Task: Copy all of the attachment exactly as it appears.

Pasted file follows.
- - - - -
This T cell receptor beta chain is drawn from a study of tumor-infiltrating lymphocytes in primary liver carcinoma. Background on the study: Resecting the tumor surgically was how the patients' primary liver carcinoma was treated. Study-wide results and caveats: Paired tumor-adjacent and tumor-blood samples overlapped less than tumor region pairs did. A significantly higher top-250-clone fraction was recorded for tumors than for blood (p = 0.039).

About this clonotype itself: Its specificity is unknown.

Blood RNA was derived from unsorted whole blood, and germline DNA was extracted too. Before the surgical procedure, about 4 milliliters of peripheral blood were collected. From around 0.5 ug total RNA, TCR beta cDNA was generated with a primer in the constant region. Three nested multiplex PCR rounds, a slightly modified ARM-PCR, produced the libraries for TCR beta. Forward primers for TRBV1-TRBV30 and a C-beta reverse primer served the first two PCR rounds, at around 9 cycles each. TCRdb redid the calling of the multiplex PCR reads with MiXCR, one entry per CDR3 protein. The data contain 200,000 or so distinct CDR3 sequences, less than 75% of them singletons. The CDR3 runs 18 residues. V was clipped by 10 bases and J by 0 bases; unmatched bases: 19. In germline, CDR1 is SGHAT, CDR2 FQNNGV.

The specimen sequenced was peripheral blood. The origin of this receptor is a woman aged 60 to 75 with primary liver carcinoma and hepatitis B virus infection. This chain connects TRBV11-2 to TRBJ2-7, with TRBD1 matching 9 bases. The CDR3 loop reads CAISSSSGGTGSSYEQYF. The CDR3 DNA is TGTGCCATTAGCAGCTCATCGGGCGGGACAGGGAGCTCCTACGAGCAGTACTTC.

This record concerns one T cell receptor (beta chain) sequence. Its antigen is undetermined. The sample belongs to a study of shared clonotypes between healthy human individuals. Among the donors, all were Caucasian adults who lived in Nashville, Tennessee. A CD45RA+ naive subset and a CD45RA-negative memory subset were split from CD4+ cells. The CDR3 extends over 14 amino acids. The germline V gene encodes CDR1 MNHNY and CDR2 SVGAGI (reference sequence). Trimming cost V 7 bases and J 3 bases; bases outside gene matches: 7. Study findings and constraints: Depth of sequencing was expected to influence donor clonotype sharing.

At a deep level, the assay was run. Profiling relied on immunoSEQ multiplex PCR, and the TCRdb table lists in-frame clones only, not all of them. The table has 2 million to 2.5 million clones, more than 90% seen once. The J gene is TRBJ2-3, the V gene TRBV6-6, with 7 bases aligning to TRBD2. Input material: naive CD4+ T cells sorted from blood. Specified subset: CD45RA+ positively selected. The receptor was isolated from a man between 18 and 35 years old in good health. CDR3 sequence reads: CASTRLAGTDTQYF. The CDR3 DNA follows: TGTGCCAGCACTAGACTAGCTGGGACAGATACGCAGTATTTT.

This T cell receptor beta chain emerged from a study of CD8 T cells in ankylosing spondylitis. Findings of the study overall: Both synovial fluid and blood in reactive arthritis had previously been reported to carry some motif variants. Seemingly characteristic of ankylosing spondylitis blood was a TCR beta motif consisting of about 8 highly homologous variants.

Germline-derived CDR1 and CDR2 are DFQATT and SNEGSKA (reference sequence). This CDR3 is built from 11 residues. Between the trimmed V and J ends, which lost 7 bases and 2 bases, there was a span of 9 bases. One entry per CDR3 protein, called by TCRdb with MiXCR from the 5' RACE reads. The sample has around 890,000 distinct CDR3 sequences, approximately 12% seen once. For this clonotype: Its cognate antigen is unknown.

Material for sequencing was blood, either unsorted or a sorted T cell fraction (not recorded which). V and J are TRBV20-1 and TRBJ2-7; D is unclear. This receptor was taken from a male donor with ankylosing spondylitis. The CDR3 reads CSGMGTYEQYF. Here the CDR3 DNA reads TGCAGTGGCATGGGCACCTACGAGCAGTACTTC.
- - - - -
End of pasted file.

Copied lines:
This T cell receptor beta chain is drawn from a study of tumor-infiltrating lymphocytes in primary liver carcinoma. Background on the study: Resecting the tumor surgically was how the patients' primary liver carcinoma was treated. Study-wide results and caveats: Paired tumor-adjacent and tumor-blood samples overlapped less than tumor region pairs did. A significantly higher top-250-clone fraction was recorded for tumors than for blood (p = 0.039).

About this clonotype itself: Its specificity is unknown.

Blood RNA was derived from unsorted whole blood, and germline DNA was extracted too. Before the surgical procedure, about 4 milliliters of peripheral blood were collected. From around 0.5 ug total RNA, TCR beta cDNA was generated with a primer in the constant region. Three nested multiplex PCR rounds, a slightly modified ARM-PCR, produced the libraries for TCR beta. Forward primers for TRBV1-TRBV30 and a C-beta reverse primer served the first two PCR rounds, at around 9 cycles each. TCRdb redid the calling of the multiplex PCR reads with MiXCR, one entry per CDR3 protein. The data contain 200,000 or so distinct CDR3 sequences, less than 75% of them singletons. The CDR3 runs 18 residues. V was clipped by 10 bases and J by 0 bases; unmatched bases: 19. In germline, CDR1 is SGHAT, CDR2 FQNNGV.

The specimen sequenced was peripheral blood. The origin of this receptor is a woman aged 60 to 75 with primary liver carcinoma and hepatitis B virus infection. This chain connects TRBV11-2 to TRBJ2-7, with TRBD1 matching 9 bases. The CDR3 loop reads CAISSSSGGTGSSYEQYF. The CDR3 DNA is TGTGCCATTAGCAGCTCATCGGGCGGGACAGGGAGCTCCTACGAGCAGTACTTC.

This record concerns one T cell receptor (beta chain) sequence. Its antigen is undetermined. The sample belongs to a study of shared clonotypes between healthy human individuals. Among the donors, all were Caucasian adults who lived in Nashville, Tennessee. A CD45RA+ naive subset and a CD45RA-negative memory subset were split from CD4+ cells. The CDR3 extends over 14 amino acids. The germline V gene encodes CDR1 MNHNY and CDR2 SVGAGI (reference sequence). Trimming cost V 7 bases and J 3 bases; bases outside gene matches: 7. Study findings and constraints: Depth of sequencing was expected to influence donor clonotype sharing.

At a deep level, the assay was run. Profiling relied on immunoSEQ multiplex PCR, and the TCRdb table lists in-frame clones only, not all of them. The table has 2 million to 2.5 million clones, more than 90% seen once. The J gene is TRBJ2-3, the V gene TRBV6-6, with 7 bases aligning to TRBD2. Input material: naive CD4+ T cells sorted from blood. Specified subset: CD45RA+ positively selected. The receptor was isolated from a man between 18 and 35 years old in good health. CDR3 sequence reads: CASTRLAGTDTQYF. The CDR3 DNA follows: TGTGCCAGCACTAGACTAGCTGGGACAGATACGCAGTATTTT.

This T cell receptor beta chain emerged from a study of CD8 T cells in ankylosing spondylitis. Findings of the study overall: Both synovial fluid and blood in reactive arthritis had previously been reported to carry some motif variants. Seemingly characteristic of ankylosing spondylitis blood was a TCR beta motif consisting of about 8 highly homologous variants.

Germline-derived CDR1 and CDR2 are DFQATT and SNEGSKA (reference sequence). This CDR3 is built from 11 residues. Between the trimmed V and J ends, which lost 7 bases and 2 bases, there was a span of 9 bases. One entry per CDR3 protein, called by TCRdb with MiXCR from the 5' RACE reads. The sample has around 890,000 distinct CDR3 sequences, approximately 12% seen once. For this clonotype: Its cognate antigen is unknown.

Material for sequencing was blood, either unsorted or a sorted T cell fraction (not recorded which). V and J are TRBV20-1 and TRBJ2-7; D is unclear. This receptor was taken from a male donor with ankylosing spondylitis. The CDR3 reads CSGMGTYEQYF. Here the CDR3 DNA reads TGCAGTGGCATGGGCACCTACGAGCAGTACTTC.